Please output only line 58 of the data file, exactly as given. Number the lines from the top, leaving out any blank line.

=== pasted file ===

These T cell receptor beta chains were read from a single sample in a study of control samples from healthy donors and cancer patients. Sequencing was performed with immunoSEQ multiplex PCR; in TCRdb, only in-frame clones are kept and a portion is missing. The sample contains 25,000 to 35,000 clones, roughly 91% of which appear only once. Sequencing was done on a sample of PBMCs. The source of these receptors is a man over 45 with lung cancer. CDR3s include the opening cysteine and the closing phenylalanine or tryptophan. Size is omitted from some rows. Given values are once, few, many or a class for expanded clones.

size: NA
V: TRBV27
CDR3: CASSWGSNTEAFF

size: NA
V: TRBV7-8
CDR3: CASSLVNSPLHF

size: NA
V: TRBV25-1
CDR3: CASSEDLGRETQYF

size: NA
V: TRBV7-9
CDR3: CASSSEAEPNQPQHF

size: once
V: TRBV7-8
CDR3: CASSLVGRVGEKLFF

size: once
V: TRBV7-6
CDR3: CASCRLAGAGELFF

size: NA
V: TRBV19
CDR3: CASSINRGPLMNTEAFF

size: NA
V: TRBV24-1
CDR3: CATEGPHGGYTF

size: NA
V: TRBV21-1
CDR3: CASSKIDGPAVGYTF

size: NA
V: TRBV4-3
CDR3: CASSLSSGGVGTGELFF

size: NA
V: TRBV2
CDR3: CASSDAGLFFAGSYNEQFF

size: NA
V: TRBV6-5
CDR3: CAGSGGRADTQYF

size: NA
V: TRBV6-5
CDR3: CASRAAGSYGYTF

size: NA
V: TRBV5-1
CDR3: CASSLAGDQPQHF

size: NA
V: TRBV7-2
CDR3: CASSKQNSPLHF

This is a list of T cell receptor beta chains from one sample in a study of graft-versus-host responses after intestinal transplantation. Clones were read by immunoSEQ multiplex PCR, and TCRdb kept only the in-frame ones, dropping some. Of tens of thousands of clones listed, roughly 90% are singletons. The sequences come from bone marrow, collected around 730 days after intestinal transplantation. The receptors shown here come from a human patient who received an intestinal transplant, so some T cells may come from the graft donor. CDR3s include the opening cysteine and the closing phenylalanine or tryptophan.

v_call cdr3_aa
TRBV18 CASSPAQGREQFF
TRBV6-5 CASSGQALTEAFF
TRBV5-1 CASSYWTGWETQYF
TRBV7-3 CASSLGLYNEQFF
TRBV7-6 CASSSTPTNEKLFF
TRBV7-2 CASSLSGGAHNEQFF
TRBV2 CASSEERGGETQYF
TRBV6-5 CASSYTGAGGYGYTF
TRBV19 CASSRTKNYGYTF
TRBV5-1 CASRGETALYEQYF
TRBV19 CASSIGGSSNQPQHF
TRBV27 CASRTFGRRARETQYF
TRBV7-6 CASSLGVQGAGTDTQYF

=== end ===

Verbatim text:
TRBV5-1 CASRGETALYEQYF